The political stand-off in Thailand is starting to impact tourism, despite almost all tourism facilities and services operating normally and protests currently limited to a small area of Bangkok.
The state of emergency announced by Thai Prime Minister Samak Sundaravej on Tuesday followed clashes among protesters in Bangkok and temporary disruption at regional airports, including Phuket.
The decree does not involve a curfew or any other measures restricting the movement of people around Bangkok or the Kingdom.
The Thai Ministry of Foreign Affairs says the decree is a "temporary measure" applicable only in Bangkok and that "the Government will continue to exercise utmost restraint".
The current protests are limited to the immediate area around Government House in Bangkok. Visitors to Bangkok should avoid this area.
The Pacific Asia Travel Association (PATA) and Thailand-based PATA members can confirm the Ministry of Foreign Affairs' statement that "in other districts of Bangkok and the rest of the Kingdom, people continue to carry out their livelihood as usual with the country's economic and financial system functioning normally".
PATA has gathered industry views to accurately describe what prospective travellers can expect in Thailand to help them make informed decisions and to limit unnecessary cancellations.
The tourism facts as of September 3 are as follows:-
"Bangkok International Airport is operating normally. Services have resumed as normal at Phuket airport. There continue to be some concerns about Hat Yai airport. All other regional airports are operating normally.
"Major surface routes between Bangkok and other parts of Thailand are unaffected, although there may be disruptions to rail services to some provinces.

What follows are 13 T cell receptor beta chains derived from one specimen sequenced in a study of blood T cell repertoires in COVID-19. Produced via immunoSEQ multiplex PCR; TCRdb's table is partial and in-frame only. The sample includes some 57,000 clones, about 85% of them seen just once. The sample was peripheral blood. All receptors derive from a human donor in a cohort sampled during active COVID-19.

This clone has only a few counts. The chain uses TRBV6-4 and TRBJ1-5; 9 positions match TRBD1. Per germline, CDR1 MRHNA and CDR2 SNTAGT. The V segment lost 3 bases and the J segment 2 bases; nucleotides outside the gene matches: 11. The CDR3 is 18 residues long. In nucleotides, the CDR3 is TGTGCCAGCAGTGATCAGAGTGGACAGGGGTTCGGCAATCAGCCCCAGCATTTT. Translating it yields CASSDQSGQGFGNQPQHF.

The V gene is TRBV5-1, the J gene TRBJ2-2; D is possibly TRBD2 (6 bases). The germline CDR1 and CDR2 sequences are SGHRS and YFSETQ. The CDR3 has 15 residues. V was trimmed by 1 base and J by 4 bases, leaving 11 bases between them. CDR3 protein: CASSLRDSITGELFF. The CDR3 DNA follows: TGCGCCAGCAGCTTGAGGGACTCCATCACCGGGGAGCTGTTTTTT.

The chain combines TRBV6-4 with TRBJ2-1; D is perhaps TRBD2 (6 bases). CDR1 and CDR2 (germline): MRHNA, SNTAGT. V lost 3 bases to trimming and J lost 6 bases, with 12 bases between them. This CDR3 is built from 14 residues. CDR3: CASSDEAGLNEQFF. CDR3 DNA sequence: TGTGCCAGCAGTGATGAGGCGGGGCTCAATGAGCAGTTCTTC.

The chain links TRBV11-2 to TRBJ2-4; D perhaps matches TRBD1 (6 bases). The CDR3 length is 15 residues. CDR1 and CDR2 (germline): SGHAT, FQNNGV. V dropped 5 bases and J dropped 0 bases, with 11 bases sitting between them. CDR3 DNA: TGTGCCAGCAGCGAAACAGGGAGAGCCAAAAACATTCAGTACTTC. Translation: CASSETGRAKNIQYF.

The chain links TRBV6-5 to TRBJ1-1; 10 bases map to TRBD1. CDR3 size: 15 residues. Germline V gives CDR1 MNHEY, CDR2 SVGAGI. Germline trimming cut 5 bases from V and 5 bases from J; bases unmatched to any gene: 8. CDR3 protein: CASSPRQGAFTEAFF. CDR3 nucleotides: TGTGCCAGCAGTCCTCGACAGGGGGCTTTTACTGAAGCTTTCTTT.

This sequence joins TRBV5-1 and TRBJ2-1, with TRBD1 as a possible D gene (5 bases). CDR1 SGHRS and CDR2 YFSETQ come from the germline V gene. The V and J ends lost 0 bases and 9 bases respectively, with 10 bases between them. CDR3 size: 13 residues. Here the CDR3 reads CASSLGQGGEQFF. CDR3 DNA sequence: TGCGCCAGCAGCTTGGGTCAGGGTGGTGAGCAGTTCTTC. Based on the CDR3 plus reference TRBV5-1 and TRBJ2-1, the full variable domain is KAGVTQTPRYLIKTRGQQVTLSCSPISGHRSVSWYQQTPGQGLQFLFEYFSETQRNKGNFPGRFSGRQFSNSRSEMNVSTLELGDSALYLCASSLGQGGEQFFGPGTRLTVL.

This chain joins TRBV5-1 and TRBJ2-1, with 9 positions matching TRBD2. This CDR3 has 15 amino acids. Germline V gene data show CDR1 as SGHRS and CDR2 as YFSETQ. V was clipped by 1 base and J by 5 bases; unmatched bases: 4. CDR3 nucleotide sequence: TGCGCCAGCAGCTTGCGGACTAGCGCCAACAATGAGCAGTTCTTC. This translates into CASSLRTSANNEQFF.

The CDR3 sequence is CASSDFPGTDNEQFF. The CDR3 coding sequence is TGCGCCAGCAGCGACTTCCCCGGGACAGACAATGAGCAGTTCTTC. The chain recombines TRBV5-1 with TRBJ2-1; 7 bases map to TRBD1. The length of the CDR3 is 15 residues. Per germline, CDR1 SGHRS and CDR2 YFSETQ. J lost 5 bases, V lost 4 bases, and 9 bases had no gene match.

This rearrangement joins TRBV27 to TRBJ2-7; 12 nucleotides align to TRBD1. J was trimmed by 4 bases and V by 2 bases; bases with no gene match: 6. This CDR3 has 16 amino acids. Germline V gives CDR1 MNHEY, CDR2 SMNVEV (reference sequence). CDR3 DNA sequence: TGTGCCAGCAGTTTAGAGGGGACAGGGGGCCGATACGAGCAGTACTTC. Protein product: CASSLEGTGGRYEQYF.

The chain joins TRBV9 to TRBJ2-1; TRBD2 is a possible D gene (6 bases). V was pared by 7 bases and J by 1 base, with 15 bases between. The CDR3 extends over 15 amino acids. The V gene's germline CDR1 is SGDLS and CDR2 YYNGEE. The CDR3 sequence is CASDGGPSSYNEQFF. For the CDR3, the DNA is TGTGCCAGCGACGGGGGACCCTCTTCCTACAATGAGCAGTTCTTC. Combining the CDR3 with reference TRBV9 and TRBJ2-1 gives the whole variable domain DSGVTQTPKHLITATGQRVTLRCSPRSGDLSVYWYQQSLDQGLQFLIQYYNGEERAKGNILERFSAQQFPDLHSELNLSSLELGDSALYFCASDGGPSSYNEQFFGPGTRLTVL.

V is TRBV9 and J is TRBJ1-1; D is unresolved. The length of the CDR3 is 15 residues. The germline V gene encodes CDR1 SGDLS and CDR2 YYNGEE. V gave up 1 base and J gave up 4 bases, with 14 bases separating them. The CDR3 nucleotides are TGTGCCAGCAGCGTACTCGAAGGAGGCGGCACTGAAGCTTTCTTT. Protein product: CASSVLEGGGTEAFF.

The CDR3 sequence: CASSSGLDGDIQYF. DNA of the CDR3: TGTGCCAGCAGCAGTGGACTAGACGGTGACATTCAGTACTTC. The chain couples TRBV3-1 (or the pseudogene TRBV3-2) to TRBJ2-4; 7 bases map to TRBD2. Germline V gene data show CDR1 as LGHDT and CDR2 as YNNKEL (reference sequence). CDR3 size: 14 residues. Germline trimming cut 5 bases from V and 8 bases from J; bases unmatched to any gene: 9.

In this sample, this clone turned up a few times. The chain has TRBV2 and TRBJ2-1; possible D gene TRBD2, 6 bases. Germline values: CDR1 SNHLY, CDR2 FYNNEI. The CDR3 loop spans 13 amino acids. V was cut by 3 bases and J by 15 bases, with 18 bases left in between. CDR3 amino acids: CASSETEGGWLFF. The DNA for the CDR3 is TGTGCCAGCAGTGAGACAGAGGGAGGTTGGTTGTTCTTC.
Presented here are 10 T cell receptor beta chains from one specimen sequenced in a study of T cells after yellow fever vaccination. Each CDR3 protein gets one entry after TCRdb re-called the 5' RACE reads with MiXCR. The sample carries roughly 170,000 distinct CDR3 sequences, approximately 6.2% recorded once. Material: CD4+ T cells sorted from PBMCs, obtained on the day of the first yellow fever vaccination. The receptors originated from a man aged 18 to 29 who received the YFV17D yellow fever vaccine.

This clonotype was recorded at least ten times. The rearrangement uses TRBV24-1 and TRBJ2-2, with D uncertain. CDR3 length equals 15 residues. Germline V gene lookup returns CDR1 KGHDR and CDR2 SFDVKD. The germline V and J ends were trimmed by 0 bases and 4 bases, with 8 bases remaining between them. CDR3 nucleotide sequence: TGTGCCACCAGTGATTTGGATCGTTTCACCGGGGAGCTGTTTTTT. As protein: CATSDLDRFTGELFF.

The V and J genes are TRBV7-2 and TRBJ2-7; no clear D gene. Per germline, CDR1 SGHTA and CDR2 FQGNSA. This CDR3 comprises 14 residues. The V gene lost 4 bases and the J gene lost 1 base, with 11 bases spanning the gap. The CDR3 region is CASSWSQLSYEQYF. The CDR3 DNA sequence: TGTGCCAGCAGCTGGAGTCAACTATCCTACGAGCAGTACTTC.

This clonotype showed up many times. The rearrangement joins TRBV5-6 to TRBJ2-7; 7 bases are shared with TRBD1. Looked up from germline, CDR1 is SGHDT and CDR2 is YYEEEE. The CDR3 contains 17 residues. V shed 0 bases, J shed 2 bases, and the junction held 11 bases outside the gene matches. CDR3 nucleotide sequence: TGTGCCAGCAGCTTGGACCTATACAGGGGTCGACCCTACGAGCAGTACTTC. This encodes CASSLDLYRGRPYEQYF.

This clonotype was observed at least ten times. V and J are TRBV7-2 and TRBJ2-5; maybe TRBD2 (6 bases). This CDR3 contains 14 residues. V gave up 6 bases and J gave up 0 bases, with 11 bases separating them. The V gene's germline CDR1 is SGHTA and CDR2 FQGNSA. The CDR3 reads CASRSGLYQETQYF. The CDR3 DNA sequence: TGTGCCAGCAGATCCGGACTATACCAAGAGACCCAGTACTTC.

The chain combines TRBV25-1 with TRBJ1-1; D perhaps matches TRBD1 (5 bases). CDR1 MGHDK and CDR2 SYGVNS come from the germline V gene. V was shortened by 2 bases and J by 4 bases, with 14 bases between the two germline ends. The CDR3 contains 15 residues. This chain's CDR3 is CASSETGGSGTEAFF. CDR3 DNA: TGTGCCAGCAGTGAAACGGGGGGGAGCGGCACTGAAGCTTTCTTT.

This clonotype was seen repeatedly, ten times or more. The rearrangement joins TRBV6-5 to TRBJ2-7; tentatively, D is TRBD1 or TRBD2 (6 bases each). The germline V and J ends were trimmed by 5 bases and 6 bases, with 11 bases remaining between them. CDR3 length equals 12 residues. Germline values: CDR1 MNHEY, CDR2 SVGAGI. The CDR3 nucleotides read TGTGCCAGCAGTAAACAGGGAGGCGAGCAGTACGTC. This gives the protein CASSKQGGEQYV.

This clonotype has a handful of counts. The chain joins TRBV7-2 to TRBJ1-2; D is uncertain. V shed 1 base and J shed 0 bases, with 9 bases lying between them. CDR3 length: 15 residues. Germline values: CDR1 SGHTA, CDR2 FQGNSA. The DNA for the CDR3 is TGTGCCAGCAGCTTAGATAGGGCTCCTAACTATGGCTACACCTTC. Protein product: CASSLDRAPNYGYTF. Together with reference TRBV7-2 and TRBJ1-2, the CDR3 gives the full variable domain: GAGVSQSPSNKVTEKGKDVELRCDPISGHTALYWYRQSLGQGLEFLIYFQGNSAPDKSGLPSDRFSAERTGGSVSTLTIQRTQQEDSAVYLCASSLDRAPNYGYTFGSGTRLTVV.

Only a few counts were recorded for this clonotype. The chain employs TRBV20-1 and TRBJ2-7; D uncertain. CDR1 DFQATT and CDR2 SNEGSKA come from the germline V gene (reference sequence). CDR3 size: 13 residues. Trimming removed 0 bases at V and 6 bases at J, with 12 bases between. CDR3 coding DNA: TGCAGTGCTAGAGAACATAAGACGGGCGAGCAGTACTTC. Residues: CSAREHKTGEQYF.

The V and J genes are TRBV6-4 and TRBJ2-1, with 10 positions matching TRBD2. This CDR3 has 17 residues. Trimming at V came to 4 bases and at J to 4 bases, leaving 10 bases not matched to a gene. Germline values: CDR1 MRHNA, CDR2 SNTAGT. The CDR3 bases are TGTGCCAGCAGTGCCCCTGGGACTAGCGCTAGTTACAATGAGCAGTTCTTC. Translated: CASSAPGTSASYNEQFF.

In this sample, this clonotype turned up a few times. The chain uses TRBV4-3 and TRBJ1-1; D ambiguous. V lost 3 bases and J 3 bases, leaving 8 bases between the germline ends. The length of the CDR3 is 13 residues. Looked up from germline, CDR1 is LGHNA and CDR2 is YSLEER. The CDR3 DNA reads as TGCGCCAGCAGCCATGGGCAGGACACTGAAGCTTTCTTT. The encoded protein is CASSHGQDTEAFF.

"Bangkok's city taxi and rail services are unaffected.
"All hotels and resorts in Bangkok and throughout Thailand are open for business as usual.
"All tourist attractions, shopping centres, markets, restaurants and clubs are operating normally in Bangkok and throughout the Kingdom.
"Many of Thailand's prospective visitors are understandably reluctant to travel when they hear about a state of emergency being declared and see images of violent clashes in media reports," said PATA President and CEO Peter de Jong.
"The reality, however, is that life is continuing as normal in Bangkok and Thailand and that, as of today (September 3), there is minimal threat to the safety of visitors to the Kingdom."
Mr de Jong said PATA would continue to monitor the situation and advise of any changes.
Inevitably, the travel and tourism industry is being affected by the situation.
PATA member Asian Trails has received cancellations, and has implemented contingencies for clients affected by the temporary disruption of domestic rail and air services.
Asian Trails' boss Luzi Matzig said: "We hope that by end of this week things will return to normal in which case damage will be limited to maybe 10% of September arrivals, 5% of October arrivals."
"September is traditionally the low season for international travel to Thailand, therefore, in terms of volume, the impact may well be minimal if things return to normal soon," noted PATA Director - Strategic Intelligence Centre John Koldowski.
PATA member Indochina Services Travel Group's bookings and client itineraries have yet to be affected by events.
"As long as the demonstrations remain non-violent and localised to a small area we feel the impact will be minimal, even if it is not resolved for a few weeks," said CEO Gregory Duffell.
Both Mr Duffell and Mr Matzig agree that the biggest challenge for the Thai travel and tourism industry will be restoring the reputation of the destination in the wake of media coverage and travel advisories.
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